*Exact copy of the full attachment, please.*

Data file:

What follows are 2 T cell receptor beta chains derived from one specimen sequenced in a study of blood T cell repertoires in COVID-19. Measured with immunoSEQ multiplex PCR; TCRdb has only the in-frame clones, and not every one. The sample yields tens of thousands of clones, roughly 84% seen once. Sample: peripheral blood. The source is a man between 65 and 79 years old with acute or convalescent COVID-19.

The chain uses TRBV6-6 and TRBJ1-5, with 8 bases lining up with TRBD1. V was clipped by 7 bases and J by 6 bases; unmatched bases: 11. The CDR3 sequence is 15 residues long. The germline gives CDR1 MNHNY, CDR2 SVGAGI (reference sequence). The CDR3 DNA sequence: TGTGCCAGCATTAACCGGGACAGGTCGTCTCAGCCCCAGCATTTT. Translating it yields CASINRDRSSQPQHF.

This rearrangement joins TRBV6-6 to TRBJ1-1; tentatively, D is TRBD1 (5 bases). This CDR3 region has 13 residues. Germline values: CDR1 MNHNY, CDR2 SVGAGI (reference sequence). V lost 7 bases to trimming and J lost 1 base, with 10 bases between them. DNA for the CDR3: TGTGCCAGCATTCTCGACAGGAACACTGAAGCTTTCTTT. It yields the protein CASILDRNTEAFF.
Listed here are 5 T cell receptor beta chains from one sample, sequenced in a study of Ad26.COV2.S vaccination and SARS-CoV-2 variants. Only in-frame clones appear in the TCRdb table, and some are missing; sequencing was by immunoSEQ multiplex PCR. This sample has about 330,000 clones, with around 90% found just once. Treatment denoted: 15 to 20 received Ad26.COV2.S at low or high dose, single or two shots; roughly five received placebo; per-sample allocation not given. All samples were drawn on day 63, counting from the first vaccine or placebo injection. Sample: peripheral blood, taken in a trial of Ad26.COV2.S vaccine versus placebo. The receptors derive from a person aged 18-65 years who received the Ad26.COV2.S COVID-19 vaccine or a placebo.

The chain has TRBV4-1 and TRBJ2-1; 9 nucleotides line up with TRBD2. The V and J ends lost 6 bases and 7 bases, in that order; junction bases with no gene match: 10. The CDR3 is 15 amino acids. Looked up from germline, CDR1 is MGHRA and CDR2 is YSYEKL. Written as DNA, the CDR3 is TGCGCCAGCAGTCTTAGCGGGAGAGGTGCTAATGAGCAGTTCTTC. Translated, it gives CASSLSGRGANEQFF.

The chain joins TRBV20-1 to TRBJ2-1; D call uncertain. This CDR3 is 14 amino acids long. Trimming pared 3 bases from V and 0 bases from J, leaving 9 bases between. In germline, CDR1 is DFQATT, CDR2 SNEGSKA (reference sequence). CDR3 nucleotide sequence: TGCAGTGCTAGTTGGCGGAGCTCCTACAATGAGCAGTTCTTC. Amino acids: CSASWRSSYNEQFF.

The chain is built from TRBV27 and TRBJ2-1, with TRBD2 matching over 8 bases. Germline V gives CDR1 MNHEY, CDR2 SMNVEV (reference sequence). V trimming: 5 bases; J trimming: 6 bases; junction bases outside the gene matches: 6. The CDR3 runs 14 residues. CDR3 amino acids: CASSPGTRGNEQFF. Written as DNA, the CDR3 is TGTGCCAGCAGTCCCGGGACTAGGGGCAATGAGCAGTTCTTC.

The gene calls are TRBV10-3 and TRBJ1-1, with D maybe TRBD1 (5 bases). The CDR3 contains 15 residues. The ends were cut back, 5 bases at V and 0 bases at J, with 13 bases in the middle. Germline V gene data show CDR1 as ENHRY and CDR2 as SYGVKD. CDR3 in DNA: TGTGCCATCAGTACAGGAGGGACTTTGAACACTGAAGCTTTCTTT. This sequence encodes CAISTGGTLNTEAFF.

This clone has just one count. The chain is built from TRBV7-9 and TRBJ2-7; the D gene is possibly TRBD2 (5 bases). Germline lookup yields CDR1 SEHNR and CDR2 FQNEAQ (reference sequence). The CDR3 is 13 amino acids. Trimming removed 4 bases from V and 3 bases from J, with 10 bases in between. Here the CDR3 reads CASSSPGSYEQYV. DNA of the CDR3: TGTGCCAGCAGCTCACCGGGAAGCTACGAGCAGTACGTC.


What follows are 2 T cell receptor beta chains derived from one specimen sequenced in a study of blood T cell repertoires in COVID-19. Measured with immunoSEQ multiplex PCR; TCRdb has only the in-frame clones, and not every one. The sample yields tens of thousands of clones, roughly 84% seen once. Sample: peripheral blood. The source is a man between 65 and 79 years old with acute or convalescent COVID-19.

The chain uses TRBV6-6 and TRBJ1-5, with 8 bases lining up with TRBD1. V was clipped by 7 bases and J by 6 bases; unmatched bases: 11. The CDR3 sequence is 15 residues long. The germline gives CDR1 MNHNY, CDR2 SVGAGI (reference sequence). The CDR3 DNA sequence: TGTGCCAGCATTAACCGGGACAGGTCGTCTCAGCCCCAGCATTTT. Translating it yields CASINRDRSSQPQHF.

This rearrangement joins TRBV6-6 to TRBJ1-1; tentatively, D is TRBD1 (5 bases). This CDR3 region has 13 residues. Germline values: CDR1 MNHNY, CDR2 SVGAGI (reference sequence). V lost 7 bases to trimming and J lost 1 base, with 10 bases between them. DNA for the CDR3: TGTGCCAGCATTCTCGACAGGAACACTGAAGCTTTCTTT. It yields the protein CASILDRNTEAFF.
Listed here are 5 T cell receptor beta chains from one sample, sequenced in a study of Ad26.COV2.S vaccination and SARS-CoV-2 variants. Only in-frame clones appear in the TCRdb table, and some are missing; sequencing was by immunoSEQ multiplex PCR. This sample has about 330,000 clones, with around 90% found just once. Treatment denoted: 15 to 20 received Ad26.COV2.S at low or high dose, single or two shots; roughly five received placebo; per-sample allocation not given. All samples were drawn on day 63, counting from the first vaccine or placebo injection. Sample: peripheral blood, taken in a trial of Ad26.COV2.S vaccine versus placebo. The receptors derive from a person aged 18-65 years who received the Ad26.COV2.S COVID-19 vaccine or a placebo.

The chain has TRBV4-1 and TRBJ2-1; 9 nucleotides line up with TRBD2. The V and J ends lost 6 bases and 7 bases, in that order; junction bases with no gene match: 10. The CDR3 is 15 amino acids. Looked up from germline, CDR1 is MGHRA and CDR2 is YSYEKL. Written as DNA, the CDR3 is TGCGCCAGCAGTCTTAGCGGGAGAGGTGCTAATGAGCAGTTCTTC. Translated, it gives CASSLSGRGANEQFF.

The chain joins TRBV20-1 to TRBJ2-1; D call uncertain. This CDR3 is 14 amino acids long. Trimming pared 3 bases from V and 0 bases from J, leaving 9 bases between. In germline, CDR1 is DFQATT, CDR2 SNEGSKA (reference sequence). CDR3 nucleotide sequence: TGCAGTGCTAGTTGGCGGAGCTCCTACAATGAGCAGTTCTTC. Amino acids: CSASWRSSYNEQFF.

The chain is built from TRBV27 and TRBJ2-1, with TRBD2 matching over 8 bases. Germline V gives CDR1 MNHEY, CDR2 SMNVEV (reference sequence). V trimming: 5 bases; J trimming: 6 bases; junction bases outside the gene matches: 6. The CDR3 runs 14 residues. CDR3 amino acids: CASSPGTRGNEQFF. Written as DNA, the CDR3 is TGTGCCAGCAGTCCCGGGACTAGGGGCAATGAGCAGTTCTTC.

The gene calls are TRBV10-3 and TRBJ1-1, with D maybe TRBD1 (5 bases). The CDR3 contains 15 residues. The ends were cut back, 5 bases at V and 0 bases at J, with 13 bases in the middle. Germline V gene data show CDR1 as ENHRY and CDR2 as SYGVKD. CDR3 in DNA: TGTGCCATCAGTACAGGAGGGACTTTGAACACTGAAGCTTTCTTT. This sequence encodes CAISTGGTLNTEAFF.

This clone has just one count. The chain is built from TRBV7-9 and TRBJ2-7; the D gene is possibly TRBD2 (5 bases). Germline lookup yields CDR1 SEHNR and CDR2 FQNEAQ (reference sequence). The CDR3 is 13 amino acids. Trimming removed 4 bases from V and 3 bases from J, with 10 bases in between. Here the CDR3 reads CASSSPGSYEQYV. DNA of the CDR3: TGTGCCAGCAGCTCACCGGGAAGCTACGAGCAGTACGTC.